Ads.txt December ’17 Updates for Publishers

Contributor, December 6, 2017

Ads.txt – December News Roundup:

Today’s post is an overview of interesting and useful content we have recently read about Ads.txt.  Being that Ads.txt is a relatively new development in the programmatic industry, we thought you would appreciate a curated roundup of relevant content about Ads.txt in order to get a good overview of what Ads.txt is and how both publishers and advertisers have been adjusting to it over the final months of 2017.

At Oraki, we have already have an abundance of experience working with premium publishers seeking to maximize their ROI with Ads.txt. If you would like assistance with Ads.txt, we can help you with everything along the way in addition to providing you with the finest consultation. If you would like assistance with Ads.txt you can reach us here.

Ads.txt – AppNexus Launches an Ads.txt Validator

AppNexus, one of the world’s leading demand platforms, launched a tool designed to assist publishers to ensure that their Ads.txt file has been configured correctly.

On the page, users can either will enter their URL or domain or upload their Ads.txt file directly.

Once finished, the AppNexus Ads.txt validator will check for:

  • Data, comments and variable declaration line
  • A recognizable exchange URL
  • Valid relationship types
  • Valid variable names

The validator doesn’t check for:

  • Valid Publisher IDs – For AppNexus this should be a three or four-digit number
  • The validity of certificate authority IDs
  • Variable values

Google Reports Ad Revenue is Increasing for Publishers Using Ads.txt

With Ads.txt continuing to be adopted by the world’s largest publishers, Google bullishly expects that Ads.txt will boost revenue for publishers whom have added the file onto their websites.

First reported by The Wall Street Journal on November 30, Google revealed that the average price of ad space purchased via their ad-buying systems has increased throughout November, a change the company attributes to increased advertiser confidence of the inventory after widespread industry adoption of Ads.txt.  As of early December 2017, nearly 50% of the world’s top 2,000 websites have already added Ads.txt onto their websites.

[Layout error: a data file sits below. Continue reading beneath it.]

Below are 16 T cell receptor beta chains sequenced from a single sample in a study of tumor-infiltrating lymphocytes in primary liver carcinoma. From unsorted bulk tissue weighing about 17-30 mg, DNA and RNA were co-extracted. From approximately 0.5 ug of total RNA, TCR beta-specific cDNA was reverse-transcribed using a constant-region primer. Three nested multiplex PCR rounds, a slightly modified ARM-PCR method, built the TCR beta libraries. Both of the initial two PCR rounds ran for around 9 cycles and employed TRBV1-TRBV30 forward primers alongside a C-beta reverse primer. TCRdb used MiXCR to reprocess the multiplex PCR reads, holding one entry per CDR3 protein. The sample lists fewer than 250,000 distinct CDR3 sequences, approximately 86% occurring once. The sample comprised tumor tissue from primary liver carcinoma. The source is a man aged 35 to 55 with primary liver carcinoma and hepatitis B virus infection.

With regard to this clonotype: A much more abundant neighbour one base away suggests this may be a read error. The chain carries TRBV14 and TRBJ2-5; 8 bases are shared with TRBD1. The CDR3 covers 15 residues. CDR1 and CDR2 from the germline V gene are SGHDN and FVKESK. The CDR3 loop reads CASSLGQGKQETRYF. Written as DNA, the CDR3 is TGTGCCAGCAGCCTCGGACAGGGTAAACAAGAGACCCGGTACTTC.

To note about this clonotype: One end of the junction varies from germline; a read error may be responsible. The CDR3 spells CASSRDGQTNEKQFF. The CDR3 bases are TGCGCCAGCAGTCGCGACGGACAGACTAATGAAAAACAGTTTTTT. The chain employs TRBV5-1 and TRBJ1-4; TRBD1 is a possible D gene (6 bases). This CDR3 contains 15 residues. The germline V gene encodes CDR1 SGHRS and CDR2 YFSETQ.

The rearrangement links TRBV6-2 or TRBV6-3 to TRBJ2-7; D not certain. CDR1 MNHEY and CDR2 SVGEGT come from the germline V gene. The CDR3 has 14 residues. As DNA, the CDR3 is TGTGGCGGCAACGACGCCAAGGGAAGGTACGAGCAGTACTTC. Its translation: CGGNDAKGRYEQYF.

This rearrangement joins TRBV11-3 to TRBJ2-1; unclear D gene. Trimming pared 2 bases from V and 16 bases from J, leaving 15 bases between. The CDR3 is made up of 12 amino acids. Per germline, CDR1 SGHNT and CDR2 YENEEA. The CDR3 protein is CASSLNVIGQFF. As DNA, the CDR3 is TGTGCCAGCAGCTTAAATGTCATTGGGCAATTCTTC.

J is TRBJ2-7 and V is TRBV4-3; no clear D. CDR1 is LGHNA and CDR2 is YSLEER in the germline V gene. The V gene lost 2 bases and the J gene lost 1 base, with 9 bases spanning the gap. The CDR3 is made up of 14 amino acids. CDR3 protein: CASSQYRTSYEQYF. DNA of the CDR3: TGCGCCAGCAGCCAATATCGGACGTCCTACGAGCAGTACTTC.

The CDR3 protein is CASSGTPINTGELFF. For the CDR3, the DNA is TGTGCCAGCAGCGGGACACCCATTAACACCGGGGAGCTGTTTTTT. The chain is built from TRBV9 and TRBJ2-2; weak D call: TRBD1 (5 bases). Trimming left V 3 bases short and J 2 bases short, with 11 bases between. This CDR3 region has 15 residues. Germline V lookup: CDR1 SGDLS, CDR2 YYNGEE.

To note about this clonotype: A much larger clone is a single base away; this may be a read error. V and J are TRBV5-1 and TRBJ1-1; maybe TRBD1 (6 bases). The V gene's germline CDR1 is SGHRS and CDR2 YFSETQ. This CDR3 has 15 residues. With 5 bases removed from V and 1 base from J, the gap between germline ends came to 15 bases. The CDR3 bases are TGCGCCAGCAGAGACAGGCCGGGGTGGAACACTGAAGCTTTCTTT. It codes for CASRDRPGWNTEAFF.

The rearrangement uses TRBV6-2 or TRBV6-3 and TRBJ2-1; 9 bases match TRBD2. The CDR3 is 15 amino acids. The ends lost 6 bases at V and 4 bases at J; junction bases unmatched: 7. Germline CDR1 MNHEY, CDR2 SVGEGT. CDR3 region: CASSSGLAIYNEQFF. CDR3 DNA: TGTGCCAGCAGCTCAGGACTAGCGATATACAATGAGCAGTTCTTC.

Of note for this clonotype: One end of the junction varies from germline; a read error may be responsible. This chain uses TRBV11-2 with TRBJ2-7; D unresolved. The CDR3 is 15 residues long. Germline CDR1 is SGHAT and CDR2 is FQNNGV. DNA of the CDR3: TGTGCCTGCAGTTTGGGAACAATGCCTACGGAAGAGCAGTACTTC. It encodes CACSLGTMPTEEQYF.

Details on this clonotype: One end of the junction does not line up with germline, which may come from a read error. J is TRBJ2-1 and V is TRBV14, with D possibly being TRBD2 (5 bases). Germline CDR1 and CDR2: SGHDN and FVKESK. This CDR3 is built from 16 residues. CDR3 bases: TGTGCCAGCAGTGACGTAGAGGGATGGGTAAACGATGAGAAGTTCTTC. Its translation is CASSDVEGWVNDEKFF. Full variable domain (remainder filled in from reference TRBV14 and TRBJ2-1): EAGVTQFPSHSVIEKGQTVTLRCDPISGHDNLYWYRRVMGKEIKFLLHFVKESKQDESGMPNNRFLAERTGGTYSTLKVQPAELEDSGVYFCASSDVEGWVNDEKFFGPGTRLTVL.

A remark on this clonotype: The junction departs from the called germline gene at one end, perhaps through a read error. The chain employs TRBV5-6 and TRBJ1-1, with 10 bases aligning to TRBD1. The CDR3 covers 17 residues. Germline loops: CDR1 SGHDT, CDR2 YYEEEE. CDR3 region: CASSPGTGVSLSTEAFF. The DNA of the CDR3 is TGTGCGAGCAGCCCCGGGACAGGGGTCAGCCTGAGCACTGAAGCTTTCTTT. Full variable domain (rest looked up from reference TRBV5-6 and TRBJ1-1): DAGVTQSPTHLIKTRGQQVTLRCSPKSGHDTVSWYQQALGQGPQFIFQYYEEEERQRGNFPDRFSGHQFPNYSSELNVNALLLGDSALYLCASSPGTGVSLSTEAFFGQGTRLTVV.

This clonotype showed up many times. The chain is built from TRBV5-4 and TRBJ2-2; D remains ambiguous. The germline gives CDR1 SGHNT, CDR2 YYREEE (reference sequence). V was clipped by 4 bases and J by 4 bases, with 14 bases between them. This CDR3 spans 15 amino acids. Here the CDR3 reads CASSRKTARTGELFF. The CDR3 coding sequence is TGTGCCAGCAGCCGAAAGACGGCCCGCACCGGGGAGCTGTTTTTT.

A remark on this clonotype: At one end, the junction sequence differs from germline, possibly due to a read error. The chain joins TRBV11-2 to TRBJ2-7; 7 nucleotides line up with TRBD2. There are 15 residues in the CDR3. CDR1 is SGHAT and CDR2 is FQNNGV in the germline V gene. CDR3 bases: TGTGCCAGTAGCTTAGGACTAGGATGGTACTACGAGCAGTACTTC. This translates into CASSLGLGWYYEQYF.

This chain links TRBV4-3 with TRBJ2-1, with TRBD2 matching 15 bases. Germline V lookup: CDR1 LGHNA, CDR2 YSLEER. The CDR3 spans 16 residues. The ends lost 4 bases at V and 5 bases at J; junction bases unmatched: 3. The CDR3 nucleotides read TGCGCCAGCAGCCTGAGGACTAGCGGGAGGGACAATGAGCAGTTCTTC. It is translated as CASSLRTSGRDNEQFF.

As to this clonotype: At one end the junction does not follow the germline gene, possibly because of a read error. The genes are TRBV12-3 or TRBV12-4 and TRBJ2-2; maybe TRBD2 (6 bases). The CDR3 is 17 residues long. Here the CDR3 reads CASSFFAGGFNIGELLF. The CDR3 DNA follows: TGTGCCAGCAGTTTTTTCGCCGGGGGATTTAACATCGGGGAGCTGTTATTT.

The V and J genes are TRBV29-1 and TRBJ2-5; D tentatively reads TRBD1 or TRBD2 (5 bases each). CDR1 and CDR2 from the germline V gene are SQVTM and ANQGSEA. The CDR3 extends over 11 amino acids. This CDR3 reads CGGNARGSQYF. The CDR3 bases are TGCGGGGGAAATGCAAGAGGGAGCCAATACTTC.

Since Nov. 8, Google has been actively preventing advertisers from purchasing unauthorized ad impressions on its DSPs which have been identified by Ads.txt. As a result, Google believes that they have significantly reduced the amount of counterfeit inventory in its systems.  As more unauthorized inventory is cleaned from its systems and more publishers adopt Ads.txt, Google believes that advertisers should not only increase their confidence in the inventory but also their budgets for their next ad campaigns.

“We would expect prices to increase once we started to cut out unauthorized inventory,” said Pooja Kapoor, Google’s Head of Global Strategy and Programmatic to The Wall Street Journal.

According to Google, more than 50% of ad space available for purchase through DoubleClick Bid Manager now comes from publishers using Ads.txt to prevent unauthorized selling of impressions. Powered by the ability to filter out unauthorized inventory, Google believes that increased industry confidence in its DSP makes the inventory more premium and inherently more valuable.

“Advertisers and agencies may need to pay a little bit more. But if they don’t vote with their dollars then unauthorized selling will continue,” Ms. Kapoor noted.